Due to the impact of COVID-19 we're changing how the course is delivered.
The way that the Earth behaves as a system results from interactions between the land, the oceans and the atmosphere.
Complex issues such as climate change, sea level rise and environmental pollution can only be fully understood if all the different facets of the Earth’s behaviour are considered. While the ocean sciences aspect deals with present day and future climate change scenarios, the link to physical geography provides an understanding of changes in climate over the last several thousand years to provide context for recent climate change. This was the first UK university programme to combine land, ocean and climate studies in an integrated programme of study.
Programme in detail
Your training will cover core topics in oceanography, physical geography, geology and ecology as well as modules in IT and communication skills.
There will be the opportunity to participate in field/project work throughout the course of your studies, as well as a full sea practical during your final year. Scientists from the National Oceanography Centre in Liverpool provide guest lectures and supervision of projects. Students without mathematics, physics or chemistry at A level are provided with remedial courses.
The degree in Geography and Oceanography at Liverpool is accredited by the Institute of Marine Engineering, Science and Technology.
A number of the School’s degree programmes involve laboratory and field work. The field work is carried out in various locations, ranging from inner city to coastal and mountainous environments. We consider applications from prospective disabled students on the same basis as all other students, and reasonable adjustments will be considered to address barriers to access.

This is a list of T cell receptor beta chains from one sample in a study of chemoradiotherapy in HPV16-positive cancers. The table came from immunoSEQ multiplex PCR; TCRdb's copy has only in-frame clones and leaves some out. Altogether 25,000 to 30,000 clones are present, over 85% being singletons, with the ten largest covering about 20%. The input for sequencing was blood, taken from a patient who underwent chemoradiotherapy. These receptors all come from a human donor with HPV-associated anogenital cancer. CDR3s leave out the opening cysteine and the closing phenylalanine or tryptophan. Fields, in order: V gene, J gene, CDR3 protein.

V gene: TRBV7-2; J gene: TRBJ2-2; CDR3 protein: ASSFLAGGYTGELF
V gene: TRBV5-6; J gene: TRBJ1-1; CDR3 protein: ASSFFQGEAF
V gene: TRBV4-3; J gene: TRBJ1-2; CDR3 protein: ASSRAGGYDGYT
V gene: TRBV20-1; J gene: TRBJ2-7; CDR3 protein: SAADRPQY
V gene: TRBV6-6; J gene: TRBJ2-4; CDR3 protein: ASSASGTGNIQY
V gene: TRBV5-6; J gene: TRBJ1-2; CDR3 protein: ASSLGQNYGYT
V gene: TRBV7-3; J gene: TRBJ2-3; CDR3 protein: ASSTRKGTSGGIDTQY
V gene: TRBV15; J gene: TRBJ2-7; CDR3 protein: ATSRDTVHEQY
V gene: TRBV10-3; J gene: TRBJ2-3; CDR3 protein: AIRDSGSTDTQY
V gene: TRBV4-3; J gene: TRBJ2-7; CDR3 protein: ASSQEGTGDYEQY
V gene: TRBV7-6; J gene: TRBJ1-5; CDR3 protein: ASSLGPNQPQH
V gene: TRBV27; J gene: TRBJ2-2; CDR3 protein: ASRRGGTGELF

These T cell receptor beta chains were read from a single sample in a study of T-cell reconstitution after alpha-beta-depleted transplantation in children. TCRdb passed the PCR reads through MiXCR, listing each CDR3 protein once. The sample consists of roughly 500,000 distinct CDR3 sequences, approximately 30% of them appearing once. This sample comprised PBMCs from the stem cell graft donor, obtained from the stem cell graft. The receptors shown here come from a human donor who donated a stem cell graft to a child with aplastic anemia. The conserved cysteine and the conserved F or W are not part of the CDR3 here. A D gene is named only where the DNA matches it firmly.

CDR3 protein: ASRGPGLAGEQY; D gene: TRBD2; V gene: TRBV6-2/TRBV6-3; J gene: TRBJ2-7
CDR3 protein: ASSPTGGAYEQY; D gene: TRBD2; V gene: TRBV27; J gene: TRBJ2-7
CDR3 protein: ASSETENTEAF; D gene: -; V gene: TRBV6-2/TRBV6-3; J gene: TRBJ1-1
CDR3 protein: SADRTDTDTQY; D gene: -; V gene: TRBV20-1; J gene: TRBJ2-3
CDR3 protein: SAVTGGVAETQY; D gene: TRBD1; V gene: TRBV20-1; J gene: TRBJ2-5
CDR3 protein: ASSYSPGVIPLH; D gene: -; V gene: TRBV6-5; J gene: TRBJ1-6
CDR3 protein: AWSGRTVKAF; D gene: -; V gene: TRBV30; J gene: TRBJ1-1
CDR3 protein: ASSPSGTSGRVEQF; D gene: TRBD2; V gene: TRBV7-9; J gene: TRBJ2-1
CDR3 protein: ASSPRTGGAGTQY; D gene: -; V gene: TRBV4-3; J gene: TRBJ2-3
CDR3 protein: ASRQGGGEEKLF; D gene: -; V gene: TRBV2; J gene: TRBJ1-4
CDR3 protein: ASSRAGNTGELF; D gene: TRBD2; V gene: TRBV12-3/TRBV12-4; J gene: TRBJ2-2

Department Key Facts
Number of first year students
120 Earth, Ocean and Ecological Sciences first year students 2018
93% of Earth, Ocean and Ecological Sciences graduates are employed or in further study six months after graduating (Destination of Leavers from Higher Education 2016/17)
Facts and figures
1st UK university to open a Department of Oceanography
Why this subject?
Be part of a group whose world-leading research is helping to tackle today’s greatest environmental challenges
Our multidisciplinary research is helping organisations such as the Department for Environment, Food and Rural Affairs, the Intergovernmental Panel on Climate Change and the International Council for the Exploration of the Sea to develop sustainable management plans.
Bring your studies to life with laboratory and field teaching
Fieldwork for our Oceans Sciences degree programmes takes place in local coastal waters and elsewhere in the UK (for example we currently run field classes in North Wales and off the west coast of Scotland). Time spent in laboratory and in the field varies considerably depending on which program you are registered on. We consider applications from prospective students with disabilities on the same basis as all other students, and reasonable adjustments will be considered to address barriers to access.
Benefit from our excellent facilities and partnerships
Our unique partnership with the Marine Biological Association allows us access to their specialist staff, laboratories and research vessel. We also have close links with the National Oceanography Centre (NOC), based in Liverpool and access to custom-built remotely operated underwater vehicles (ROVs), and the award-winning Central Teaching Laboratories (CTL).
Be inspired by our culture of research excellence in a friendly environment
Project work, carried out within the research groups, will allow you to use research equipment and the latest techniques.
Apply for summer internships and placements
A number of paid summer internships are offered, working alongside an academic in the University, at the NOC or elsewhere. These present a great opportunity to develop data analysis and modelling skills that will help you achieve your future employment or study ambitions.